At the time, it seemed like the right call by Brad Treliving. With Stone reportedly unwilling to commit long-term in Calgary, there was huge risk involved with giving up Andersson or Valimaki for a potential rental. The Flames were also in the midst of an incredible season, and Treliving had full trust in their current group to continue their success and get the job done in the playoffs.

Well we all know how that went. The Flames would get dominated by MacKinnon and the Avalanche en route to a shocking 4–1 series loss in Round One. Stone, meanwhile, would get shipped to Vegas instead on deadline day for a package of top prospect Erik Brannstrom, a second-round pick, and Oscar Lindberg. A haul that was considerably lower than the reported ask just a day earlier. Stone has since established himself as a top-five winger in the NHL and is one of the league’s best two-way players.

The Flames attempted to pivot at the last moment on deadline day and add Jason Zucker instead, however the trade didn’t get submitted in time and was rejected by the NHL. In the end the only addition the Flames made at the deadline was depth defenceman Oscar Fantenberg.

Most have assumed since then that Stone was completely unwilling to sign in Calgary which is the main reason the Flames didn’t make the deal. According to Elliotte Friedman though that may not have been the case, with Calgary actually fancying their chances of getting Stone locked up long-term had they got the deal done with Ottawa. In the end it may have been Valimaki’s inclusion that ended the discussions. Here’s what Friedman had to say after the deadline that year.

“I think if Calgary got him there, the Flames loved their chances of it (signing Stone long-term) eventually occurring. But word is Ottawa’s ask included Juuso Valimaki, and for the second year in a row Calgary rejected anyone’s attempts to pry loose the Finnish defenceman.”

Elliotte Friedman

Hindsight is 20/20 of course, but considering how the rest of the 2018–19 season went and how Andersson and Valimaki have developed to this point two and a half years later, you can’t help but wonder if trading for Stone was worth the risk in the end. Watching him completely lock down and dominate MacKinnon and the high flying Avalanche in last year’s playoffs makes one ponder what could’ve been had he been in the Flames lineup in 2018–19.

Sure they didn’t have the assurance he would re-sign long term at the time, but the team was in the middle of one of their best seasons in franchise history and looked to have their best shot at winning a Stanley Cup since the 2003–04 run 15 years earlier.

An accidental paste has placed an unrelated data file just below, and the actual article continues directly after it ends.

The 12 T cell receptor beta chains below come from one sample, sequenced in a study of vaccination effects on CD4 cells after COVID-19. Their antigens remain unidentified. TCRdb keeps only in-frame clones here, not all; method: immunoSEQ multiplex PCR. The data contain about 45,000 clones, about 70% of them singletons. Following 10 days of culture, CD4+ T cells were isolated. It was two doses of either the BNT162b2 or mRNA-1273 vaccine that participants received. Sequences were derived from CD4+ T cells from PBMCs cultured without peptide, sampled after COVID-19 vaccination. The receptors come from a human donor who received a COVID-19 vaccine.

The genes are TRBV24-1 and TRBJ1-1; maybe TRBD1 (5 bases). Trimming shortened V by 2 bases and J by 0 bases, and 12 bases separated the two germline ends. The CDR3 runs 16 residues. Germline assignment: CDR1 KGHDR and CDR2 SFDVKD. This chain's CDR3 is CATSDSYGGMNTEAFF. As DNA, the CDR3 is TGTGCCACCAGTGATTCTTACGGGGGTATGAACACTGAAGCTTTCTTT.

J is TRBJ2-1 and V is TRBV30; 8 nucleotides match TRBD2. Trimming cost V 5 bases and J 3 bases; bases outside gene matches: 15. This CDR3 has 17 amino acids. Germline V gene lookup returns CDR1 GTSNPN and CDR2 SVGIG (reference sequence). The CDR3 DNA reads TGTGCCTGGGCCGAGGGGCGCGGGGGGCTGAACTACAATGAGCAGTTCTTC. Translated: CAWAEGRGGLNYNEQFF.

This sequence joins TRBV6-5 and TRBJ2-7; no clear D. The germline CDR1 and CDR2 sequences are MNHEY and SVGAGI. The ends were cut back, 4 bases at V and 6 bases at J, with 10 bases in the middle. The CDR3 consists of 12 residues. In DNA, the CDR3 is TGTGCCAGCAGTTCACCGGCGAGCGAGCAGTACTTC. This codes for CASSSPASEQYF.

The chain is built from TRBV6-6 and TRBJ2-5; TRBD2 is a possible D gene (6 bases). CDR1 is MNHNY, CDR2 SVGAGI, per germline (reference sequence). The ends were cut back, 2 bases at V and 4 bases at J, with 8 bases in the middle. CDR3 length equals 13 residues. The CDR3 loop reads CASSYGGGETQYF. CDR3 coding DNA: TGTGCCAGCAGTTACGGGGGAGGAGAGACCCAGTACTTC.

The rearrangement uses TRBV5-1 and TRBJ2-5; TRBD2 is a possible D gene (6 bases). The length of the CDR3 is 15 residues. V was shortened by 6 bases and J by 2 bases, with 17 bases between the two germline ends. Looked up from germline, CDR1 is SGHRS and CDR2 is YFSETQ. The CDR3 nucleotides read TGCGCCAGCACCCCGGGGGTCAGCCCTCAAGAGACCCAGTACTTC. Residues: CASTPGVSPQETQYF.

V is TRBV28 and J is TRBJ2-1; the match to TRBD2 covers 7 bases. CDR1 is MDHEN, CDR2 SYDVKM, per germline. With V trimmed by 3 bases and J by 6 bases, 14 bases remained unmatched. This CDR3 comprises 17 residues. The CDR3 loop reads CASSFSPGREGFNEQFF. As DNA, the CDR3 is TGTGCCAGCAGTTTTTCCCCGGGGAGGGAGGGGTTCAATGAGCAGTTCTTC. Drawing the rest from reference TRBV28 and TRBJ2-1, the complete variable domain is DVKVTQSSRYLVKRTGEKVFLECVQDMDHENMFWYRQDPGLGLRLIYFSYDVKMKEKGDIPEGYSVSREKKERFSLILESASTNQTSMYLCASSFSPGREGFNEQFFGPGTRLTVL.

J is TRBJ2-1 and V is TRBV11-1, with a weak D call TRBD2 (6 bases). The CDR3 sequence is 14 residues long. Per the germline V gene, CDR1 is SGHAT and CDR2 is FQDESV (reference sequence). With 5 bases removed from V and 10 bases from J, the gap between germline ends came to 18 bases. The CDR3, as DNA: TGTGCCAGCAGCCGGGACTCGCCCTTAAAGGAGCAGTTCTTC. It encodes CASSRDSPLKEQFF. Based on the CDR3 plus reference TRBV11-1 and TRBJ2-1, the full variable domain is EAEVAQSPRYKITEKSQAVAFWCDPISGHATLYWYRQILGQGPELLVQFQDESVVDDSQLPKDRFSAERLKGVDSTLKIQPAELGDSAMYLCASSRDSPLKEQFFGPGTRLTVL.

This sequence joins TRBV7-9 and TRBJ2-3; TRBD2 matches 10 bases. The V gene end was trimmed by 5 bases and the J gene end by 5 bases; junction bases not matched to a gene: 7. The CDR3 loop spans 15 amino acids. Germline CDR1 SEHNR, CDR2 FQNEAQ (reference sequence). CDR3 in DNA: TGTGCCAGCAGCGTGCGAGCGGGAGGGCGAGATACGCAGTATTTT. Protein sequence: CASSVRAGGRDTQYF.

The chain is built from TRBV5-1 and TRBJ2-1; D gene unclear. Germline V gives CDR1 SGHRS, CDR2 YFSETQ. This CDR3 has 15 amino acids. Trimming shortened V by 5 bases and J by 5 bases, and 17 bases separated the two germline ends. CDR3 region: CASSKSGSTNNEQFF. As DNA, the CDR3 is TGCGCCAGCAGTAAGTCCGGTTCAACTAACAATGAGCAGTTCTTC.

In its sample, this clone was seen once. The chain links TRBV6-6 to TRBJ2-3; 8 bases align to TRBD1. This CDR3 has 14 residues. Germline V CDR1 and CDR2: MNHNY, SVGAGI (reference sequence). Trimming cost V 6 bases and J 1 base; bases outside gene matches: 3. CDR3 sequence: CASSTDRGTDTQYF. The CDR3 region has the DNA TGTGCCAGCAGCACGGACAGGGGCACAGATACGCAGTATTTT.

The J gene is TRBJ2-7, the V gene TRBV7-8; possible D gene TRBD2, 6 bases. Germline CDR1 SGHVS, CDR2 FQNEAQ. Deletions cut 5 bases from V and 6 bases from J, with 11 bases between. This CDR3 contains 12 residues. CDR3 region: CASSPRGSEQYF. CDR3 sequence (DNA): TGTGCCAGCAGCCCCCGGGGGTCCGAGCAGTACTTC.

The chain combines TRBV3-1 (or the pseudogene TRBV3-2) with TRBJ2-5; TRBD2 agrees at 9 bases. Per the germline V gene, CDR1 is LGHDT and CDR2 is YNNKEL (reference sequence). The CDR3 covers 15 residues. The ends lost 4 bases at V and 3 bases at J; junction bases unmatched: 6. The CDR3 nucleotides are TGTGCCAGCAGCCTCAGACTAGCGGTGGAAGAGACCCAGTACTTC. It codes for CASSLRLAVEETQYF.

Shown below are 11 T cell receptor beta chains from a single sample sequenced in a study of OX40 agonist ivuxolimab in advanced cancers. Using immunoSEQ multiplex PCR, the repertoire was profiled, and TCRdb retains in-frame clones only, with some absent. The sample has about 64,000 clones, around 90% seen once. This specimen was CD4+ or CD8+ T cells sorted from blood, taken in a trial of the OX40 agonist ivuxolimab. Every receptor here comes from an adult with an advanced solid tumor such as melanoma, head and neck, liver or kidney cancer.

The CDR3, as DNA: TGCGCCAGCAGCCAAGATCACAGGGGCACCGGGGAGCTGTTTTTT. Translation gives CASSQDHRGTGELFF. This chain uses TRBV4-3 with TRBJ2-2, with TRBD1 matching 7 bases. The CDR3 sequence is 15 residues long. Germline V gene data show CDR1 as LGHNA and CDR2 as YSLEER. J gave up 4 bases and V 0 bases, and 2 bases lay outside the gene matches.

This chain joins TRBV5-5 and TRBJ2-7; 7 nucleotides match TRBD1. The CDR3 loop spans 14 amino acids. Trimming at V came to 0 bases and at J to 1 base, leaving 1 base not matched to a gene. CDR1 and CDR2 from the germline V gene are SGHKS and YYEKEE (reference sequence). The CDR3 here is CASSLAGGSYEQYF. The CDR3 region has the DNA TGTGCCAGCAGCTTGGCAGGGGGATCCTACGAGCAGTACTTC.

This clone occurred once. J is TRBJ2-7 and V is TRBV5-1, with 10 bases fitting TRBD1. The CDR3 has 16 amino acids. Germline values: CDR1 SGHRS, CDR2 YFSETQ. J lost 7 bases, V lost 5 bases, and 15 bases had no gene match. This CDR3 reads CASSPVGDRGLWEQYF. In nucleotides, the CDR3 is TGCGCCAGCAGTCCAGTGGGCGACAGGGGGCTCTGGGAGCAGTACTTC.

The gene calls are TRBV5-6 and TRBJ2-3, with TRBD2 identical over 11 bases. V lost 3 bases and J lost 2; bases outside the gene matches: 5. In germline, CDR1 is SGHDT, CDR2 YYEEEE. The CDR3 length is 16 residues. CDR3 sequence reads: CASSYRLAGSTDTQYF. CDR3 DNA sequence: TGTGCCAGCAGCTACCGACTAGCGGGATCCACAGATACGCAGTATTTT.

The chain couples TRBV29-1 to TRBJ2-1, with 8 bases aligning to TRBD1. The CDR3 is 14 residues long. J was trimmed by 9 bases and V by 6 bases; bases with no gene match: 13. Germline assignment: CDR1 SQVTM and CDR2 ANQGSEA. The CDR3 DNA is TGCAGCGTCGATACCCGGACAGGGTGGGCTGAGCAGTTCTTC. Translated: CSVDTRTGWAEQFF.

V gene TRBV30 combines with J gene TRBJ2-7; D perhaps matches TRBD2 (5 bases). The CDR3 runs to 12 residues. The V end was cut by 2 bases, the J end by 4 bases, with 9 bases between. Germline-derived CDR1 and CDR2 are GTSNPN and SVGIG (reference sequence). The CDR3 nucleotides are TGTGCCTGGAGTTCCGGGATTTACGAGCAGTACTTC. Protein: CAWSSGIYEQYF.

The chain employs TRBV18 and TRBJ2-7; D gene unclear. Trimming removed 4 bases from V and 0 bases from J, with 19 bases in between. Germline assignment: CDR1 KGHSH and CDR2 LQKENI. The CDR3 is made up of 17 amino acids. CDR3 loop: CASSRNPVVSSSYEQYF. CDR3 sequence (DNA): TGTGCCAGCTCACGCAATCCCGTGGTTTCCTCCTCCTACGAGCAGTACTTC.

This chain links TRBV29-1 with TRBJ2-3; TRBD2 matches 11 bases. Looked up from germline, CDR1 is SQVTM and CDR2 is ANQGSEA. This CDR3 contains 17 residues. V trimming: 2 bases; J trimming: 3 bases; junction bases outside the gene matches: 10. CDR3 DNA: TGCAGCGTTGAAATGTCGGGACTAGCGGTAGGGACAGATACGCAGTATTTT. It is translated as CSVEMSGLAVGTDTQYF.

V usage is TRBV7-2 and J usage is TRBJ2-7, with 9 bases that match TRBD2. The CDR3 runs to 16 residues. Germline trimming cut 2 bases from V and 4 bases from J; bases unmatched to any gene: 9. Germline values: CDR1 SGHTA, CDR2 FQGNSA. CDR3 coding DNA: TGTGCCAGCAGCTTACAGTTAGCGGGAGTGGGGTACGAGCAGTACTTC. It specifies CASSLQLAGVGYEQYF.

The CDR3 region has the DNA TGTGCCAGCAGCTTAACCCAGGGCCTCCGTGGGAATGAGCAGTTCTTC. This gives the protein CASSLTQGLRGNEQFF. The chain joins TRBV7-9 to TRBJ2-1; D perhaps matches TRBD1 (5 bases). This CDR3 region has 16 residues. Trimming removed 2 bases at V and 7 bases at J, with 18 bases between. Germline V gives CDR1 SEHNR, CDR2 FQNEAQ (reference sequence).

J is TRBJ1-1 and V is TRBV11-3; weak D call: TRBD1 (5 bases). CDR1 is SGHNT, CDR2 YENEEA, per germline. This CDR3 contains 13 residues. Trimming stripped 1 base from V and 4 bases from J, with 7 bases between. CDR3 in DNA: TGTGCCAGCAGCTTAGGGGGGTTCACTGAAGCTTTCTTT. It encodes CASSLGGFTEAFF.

I mean this was a team at the time who had made it out of the first round just two times over the last 30 years. As all Flames fans know by now, successful seasons are few and far between here. When you finally have one and look to have a legit shot at making a deep run, you have to go all in because you don’t know when you’ll get another shot.

In the end, Treliving bet on his team bringing their success into the playoffs and repeating that success for years to come, yet they fell flat in the playoffs and the 2018–19 season remains a one-off as the team has found nowhere near the same level of success since.

Had Treliving made that bet on Stone back during the 2019 deadline, who knows where it would’ve taken the Flames that season in particular and also beyond, had Stone re-signed in Calgary.

Taylor Hall – 2020

After losing out on Stone the year prior, the Flames were once again right in the mix for the top forward available during the 2019–20 season. Still seeking help at forward (when aren’t they?), the Flames were looking to make a splash during the 2019–20 season after not making any significant additions at forward during the offseason.

With the Flames off to a rocky start to the season and struggling to score, the team was presented with a chance to boost their forward group once again. This time in the form of Taylor Hall. The former first overall pick and Hart Trophy winner was in the final year of his contract in New Jersey and was set to test free agency during the coming offseason.

As is usually the case, the Flames were immediately rumoured as one of the favourites to land Hall prior to the 2020 trade deadline. Even more so because Hall was a hometown kid from Calgary, meaning the odds he would sign a long-term deal in Calgary were high if the team traded for him.